How Does Mining Affect The Environment?
There are really a couple of major effects that mining can have on the environment. One is “internal” and one is “external.” The first has to do with deep mining and the empty spaces left behind when coal and waste material is taken to the surface. Some landowners have experience mine subsidence, in which the surface of their property drops because the mine below has collapsed.
This is generally not a major environmental event, though it can be inconvenient and costly for the property owner and the mining company. There are other, more serious, problems that fall under the environmental-effect banner.
Some studies of mining effects begin with two items – water and “tailings.” The waste material and leftover rock from the mines must be stored somewhere. Much of this material, tons of it, don’t remain underground or in the pits of surface mines. For many years, companies simply piled it up, creating mountains of unusable material that sat in the same place for many years.
Water that seeps into mines (infiltration) must be dealt with as well. This water is often pumped to the surface and must go somewhere. At times, mine water is pumped into an area stream or pond. This can cause environmental problems when the water contains metals, heavy particles or has an unusual pH level (acid or alkaline).
Tailings from the mines contain metals that may kill vegetation or get into the system of plants that could be consumed by animals and humans. The health problems from that point can be serious. Fish may become unfit to eat because of these metals as well. Some states advise residents not to eat fish from fresh-water lakes and streams because of the mercury levels in the water that show up in fish.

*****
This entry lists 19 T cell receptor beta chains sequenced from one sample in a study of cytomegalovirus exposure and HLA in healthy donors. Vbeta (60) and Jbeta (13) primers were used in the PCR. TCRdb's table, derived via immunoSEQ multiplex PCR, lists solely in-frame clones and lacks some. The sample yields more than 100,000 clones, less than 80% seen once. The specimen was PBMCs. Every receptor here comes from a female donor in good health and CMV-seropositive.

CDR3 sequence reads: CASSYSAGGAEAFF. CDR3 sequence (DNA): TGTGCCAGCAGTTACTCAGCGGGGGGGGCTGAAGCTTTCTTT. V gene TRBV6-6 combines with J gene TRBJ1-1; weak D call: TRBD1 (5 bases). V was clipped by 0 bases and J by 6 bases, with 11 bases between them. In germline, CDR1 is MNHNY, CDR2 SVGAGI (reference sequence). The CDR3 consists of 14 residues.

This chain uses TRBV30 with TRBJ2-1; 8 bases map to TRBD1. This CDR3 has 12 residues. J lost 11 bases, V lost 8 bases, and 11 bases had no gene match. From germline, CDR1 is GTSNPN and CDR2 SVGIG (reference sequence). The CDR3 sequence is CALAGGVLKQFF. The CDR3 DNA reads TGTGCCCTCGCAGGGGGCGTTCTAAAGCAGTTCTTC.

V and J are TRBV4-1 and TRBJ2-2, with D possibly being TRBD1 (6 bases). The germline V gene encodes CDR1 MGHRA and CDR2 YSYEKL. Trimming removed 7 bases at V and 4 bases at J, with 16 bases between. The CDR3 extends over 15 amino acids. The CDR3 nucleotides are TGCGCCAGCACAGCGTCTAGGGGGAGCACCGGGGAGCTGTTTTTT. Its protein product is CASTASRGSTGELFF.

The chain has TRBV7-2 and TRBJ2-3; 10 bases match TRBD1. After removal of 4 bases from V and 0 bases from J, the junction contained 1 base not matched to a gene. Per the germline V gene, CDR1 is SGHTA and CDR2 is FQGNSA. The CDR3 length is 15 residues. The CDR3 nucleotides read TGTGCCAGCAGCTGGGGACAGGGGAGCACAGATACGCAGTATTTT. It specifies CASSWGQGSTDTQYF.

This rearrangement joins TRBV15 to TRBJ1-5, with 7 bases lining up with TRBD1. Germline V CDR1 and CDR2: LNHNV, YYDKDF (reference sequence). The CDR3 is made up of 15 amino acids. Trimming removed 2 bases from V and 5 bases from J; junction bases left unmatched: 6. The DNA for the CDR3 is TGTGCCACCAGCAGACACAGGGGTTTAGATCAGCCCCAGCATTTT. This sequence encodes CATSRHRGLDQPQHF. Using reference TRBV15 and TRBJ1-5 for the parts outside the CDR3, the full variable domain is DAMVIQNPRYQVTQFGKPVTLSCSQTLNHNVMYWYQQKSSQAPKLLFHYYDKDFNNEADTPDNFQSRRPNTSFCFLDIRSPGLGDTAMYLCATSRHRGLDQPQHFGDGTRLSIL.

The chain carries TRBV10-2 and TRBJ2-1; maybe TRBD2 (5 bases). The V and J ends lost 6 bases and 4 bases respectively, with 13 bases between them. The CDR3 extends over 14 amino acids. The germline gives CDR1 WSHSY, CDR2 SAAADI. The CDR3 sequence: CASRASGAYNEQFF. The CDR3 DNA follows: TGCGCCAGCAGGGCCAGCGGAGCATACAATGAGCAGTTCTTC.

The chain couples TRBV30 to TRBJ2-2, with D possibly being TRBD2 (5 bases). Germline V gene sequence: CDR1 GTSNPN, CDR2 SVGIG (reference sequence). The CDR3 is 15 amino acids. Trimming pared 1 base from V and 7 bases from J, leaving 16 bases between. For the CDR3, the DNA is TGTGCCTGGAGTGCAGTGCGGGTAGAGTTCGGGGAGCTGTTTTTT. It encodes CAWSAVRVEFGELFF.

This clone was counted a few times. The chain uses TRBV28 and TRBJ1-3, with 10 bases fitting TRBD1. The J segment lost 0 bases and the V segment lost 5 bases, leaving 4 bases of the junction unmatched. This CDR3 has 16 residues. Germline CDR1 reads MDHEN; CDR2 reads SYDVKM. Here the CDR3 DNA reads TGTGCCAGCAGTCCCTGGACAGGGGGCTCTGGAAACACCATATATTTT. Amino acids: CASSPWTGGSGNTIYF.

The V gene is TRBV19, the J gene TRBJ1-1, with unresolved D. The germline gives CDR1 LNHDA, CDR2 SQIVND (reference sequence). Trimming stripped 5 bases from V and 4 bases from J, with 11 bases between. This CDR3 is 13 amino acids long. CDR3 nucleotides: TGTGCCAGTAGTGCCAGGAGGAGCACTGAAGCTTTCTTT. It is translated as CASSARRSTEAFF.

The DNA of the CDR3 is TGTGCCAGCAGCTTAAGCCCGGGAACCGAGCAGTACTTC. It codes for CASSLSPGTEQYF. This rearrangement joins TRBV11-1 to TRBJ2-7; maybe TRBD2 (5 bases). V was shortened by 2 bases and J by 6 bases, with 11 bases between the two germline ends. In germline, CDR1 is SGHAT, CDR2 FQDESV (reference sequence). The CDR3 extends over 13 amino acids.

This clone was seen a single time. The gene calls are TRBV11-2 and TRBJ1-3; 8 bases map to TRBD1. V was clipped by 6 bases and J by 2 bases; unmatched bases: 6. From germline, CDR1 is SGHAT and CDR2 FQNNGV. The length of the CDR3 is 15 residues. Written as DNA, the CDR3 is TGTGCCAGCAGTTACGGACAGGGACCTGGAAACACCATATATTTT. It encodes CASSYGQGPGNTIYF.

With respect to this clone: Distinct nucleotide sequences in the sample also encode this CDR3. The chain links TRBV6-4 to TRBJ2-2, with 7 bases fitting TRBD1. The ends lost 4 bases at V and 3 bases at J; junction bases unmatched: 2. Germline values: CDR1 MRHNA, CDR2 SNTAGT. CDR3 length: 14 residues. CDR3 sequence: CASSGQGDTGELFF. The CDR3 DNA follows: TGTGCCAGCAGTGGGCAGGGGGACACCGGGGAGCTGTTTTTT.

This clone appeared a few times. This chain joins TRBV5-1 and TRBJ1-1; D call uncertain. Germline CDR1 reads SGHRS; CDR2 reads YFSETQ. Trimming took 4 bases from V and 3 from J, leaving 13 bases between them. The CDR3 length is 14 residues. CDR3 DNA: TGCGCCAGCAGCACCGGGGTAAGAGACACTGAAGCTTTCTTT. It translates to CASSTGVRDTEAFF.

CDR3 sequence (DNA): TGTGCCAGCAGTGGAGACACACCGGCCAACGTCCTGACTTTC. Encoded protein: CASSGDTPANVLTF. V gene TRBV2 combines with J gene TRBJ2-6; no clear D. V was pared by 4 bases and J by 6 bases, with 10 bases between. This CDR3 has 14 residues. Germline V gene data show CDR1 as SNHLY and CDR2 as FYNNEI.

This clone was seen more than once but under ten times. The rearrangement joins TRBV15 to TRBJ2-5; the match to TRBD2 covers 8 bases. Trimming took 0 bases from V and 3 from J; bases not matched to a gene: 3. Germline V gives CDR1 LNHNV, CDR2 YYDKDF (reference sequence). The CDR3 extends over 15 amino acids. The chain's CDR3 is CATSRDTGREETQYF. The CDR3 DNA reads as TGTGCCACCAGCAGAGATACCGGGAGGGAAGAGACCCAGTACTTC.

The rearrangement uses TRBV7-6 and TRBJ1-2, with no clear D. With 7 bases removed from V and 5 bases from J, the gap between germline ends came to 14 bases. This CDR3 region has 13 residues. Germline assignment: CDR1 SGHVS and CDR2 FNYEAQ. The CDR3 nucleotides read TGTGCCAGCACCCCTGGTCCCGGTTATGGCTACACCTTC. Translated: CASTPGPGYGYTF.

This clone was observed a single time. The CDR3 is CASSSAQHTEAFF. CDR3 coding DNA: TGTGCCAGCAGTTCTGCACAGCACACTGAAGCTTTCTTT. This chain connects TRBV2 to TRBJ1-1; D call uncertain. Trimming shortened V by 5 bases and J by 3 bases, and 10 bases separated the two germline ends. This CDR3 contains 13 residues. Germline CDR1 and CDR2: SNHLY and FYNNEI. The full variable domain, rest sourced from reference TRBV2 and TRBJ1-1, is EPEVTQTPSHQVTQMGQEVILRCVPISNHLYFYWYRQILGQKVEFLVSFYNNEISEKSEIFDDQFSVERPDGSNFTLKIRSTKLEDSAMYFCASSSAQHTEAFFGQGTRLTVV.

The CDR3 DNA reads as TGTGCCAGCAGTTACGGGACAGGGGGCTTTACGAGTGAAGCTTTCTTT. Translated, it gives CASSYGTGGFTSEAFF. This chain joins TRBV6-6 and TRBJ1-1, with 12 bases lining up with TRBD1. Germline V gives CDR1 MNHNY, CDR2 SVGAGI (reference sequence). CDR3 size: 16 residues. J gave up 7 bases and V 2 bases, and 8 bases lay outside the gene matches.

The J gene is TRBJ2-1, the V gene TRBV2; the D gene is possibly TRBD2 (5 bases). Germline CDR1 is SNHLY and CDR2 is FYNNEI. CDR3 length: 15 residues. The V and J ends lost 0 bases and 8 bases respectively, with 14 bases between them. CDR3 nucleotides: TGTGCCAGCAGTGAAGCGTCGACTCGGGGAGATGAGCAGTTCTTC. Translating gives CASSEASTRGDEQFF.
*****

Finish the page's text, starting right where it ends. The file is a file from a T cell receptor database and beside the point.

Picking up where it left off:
Another surface effect on the environment is removal of natural landscape, trees and other vegetation during the construction phase of underground mining. This effect is even more significant in surface mining, which can change the appearance of vast areas, not to mention changing the ecosystem. When trees and water sources are changed, animal populations must migrate or die.
People may be affected as well, especially if lakes and streams are changed. Fishing and recreational opportunities might be eliminated. In contrast, mining sometimes creates standing bodies of water that attract insects, mosquitoes etc. The chemicals left behind in streams and ponds may become a health hazard for human populations as well, especially if the contaminated water mixes with a residential water source.
While it isn’t a true “environmental” effect, the changes in lifestyle and the economy from establishing a mine can be quite negative for the surrounding population. If their hunting, fishing and recreation are changed because the environment is changed, there may be serious social consequences – poverty, crime, etc.
All of these effects are good reasons for mining companies, government officials and others to proceed carefully when a mining operation is being considered. The effects may not be evident immediately, but they can show up years in the future.Category: Environment, Science